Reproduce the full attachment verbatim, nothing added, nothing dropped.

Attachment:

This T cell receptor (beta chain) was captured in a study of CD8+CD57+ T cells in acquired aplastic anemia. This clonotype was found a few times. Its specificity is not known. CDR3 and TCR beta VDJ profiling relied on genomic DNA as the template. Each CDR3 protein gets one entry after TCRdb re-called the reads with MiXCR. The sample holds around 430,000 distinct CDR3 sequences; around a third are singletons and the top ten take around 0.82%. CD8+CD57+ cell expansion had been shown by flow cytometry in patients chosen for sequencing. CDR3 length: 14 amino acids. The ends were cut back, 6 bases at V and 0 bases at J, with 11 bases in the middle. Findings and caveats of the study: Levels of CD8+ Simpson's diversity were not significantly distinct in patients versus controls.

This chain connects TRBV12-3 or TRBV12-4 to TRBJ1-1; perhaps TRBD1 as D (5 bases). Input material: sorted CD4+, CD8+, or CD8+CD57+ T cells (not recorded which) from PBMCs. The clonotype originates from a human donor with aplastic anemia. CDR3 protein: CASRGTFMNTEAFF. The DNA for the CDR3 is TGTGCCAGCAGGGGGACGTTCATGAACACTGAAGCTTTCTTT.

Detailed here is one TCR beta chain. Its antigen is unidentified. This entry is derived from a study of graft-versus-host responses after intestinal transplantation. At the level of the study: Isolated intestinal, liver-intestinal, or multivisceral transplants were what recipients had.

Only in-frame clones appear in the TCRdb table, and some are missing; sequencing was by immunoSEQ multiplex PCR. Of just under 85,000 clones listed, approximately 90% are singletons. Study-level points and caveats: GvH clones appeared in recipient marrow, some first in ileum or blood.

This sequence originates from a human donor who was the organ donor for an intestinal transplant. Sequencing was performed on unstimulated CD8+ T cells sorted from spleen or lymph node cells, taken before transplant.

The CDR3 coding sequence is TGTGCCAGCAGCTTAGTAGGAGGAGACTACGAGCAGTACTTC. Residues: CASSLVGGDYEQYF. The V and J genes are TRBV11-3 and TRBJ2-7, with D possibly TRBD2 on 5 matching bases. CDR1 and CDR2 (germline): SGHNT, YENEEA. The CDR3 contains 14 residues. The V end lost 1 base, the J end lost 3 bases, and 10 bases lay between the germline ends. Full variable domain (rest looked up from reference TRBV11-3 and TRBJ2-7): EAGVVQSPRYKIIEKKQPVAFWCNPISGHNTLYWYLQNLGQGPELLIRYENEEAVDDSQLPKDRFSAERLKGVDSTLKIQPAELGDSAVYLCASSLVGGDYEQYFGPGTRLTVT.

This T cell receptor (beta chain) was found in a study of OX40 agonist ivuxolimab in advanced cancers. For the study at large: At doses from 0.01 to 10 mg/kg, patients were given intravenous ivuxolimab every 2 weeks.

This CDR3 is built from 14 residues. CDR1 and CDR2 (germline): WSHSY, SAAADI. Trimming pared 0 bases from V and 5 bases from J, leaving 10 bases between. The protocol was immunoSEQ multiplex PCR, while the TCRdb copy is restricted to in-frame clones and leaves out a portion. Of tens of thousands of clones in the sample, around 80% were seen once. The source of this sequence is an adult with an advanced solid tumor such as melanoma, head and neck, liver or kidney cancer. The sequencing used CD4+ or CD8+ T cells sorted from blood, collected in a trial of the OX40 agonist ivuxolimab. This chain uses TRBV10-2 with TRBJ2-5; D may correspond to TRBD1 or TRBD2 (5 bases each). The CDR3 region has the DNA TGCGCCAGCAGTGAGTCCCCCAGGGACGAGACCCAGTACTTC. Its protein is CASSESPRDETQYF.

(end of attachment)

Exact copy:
This T cell receptor (beta chain) was captured in a study of CD8+CD57+ T cells in acquired aplastic anemia. This clonotype was found a few times. Its specificity is not known. CDR3 and TCR beta VDJ profiling relied on genomic DNA as the template. Each CDR3 protein gets one entry after TCRdb re-called the reads with MiXCR. The sample holds around 430,000 distinct CDR3 sequences; around a third are singletons and the top ten take around 0.82%. CD8+CD57+ cell expansion had been shown by flow cytometry in patients chosen for sequencing. CDR3 length: 14 amino acids. The ends were cut back, 6 bases at V and 0 bases at J, with 11 bases in the middle. Findings and caveats of the study: Levels of CD8+ Simpson's diversity were not significantly distinct in patients versus controls.

This chain connects TRBV12-3 or TRBV12-4 to TRBJ1-1; perhaps TRBD1 as D (5 bases). Input material: sorted CD4+, CD8+, or CD8+CD57+ T cells (not recorded which) from PBMCs. The clonotype originates from a human donor with aplastic anemia. CDR3 protein: CASRGTFMNTEAFF. The DNA for the CDR3 is TGTGCCAGCAGGGGGACGTTCATGAACACTGAAGCTTTCTTT.

Detailed here is one TCR beta chain. Its antigen is unidentified. This entry is derived from a study of graft-versus-host responses after intestinal transplantation. At the level of the study: Isolated intestinal, liver-intestinal, or multivisceral transplants were what recipients had.

Only in-frame clones appear in the TCRdb table, and some are missing; sequencing was by immunoSEQ multiplex PCR. Of just under 85,000 clones listed, approximately 90% are singletons. Study-level points and caveats: GvH clones appeared in recipient marrow, some first in ileum or blood.

This sequence originates from a human donor who was the organ donor for an intestinal transplant. Sequencing was performed on unstimulated CD8+ T cells sorted from spleen or lymph node cells, taken before transplant.

The CDR3 coding sequence is TGTGCCAGCAGCTTAGTAGGAGGAGACTACGAGCAGTACTTC. Residues: CASSLVGGDYEQYF. The V and J genes are TRBV11-3 and TRBJ2-7, with D possibly TRBD2 on 5 matching bases. CDR1 and CDR2 (germline): SGHNT, YENEEA. The CDR3 contains 14 residues. The V end lost 1 base, the J end lost 3 bases, and 10 bases lay between the germline ends. Full variable domain (rest looked up from reference TRBV11-3 and TRBJ2-7): EAGVVQSPRYKIIEKKQPVAFWCNPISGHNTLYWYLQNLGQGPELLIRYENEEAVDDSQLPKDRFSAERLKGVDSTLKIQPAELGDSAVYLCASSLVGGDYEQYFGPGTRLTVT.

This T cell receptor (beta chain) was found in a study of OX40 agonist ivuxolimab in advanced cancers. For the study at large: At doses from 0.01 to 10 mg/kg, patients were given intravenous ivuxolimab every 2 weeks.

This CDR3 is built from 14 residues. CDR1 and CDR2 (germline): WSHSY, SAAADI. Trimming pared 0 bases from V and 5 bases from J, leaving 10 bases between. The protocol was immunoSEQ multiplex PCR, while the TCRdb copy is restricted to in-frame clones and leaves out a portion. Of tens of thousands of clones in the sample, around 80% were seen once. The source of this sequence is an adult with an advanced solid tumor such as melanoma, head and neck, liver or kidney cancer. The sequencing used CD4+ or CD8+ T cells sorted from blood, collected in a trial of the OX40 agonist ivuxolimab. This chain uses TRBV10-2 with TRBJ2-5; D may correspond to TRBD1 or TRBD2 (5 bases each). The CDR3 region has the DNA TGCGCCAGCAGTGAGTCCCCCAGGGACGAGACCCAGTACTTC. Its protein is CASSESPRDETQYF.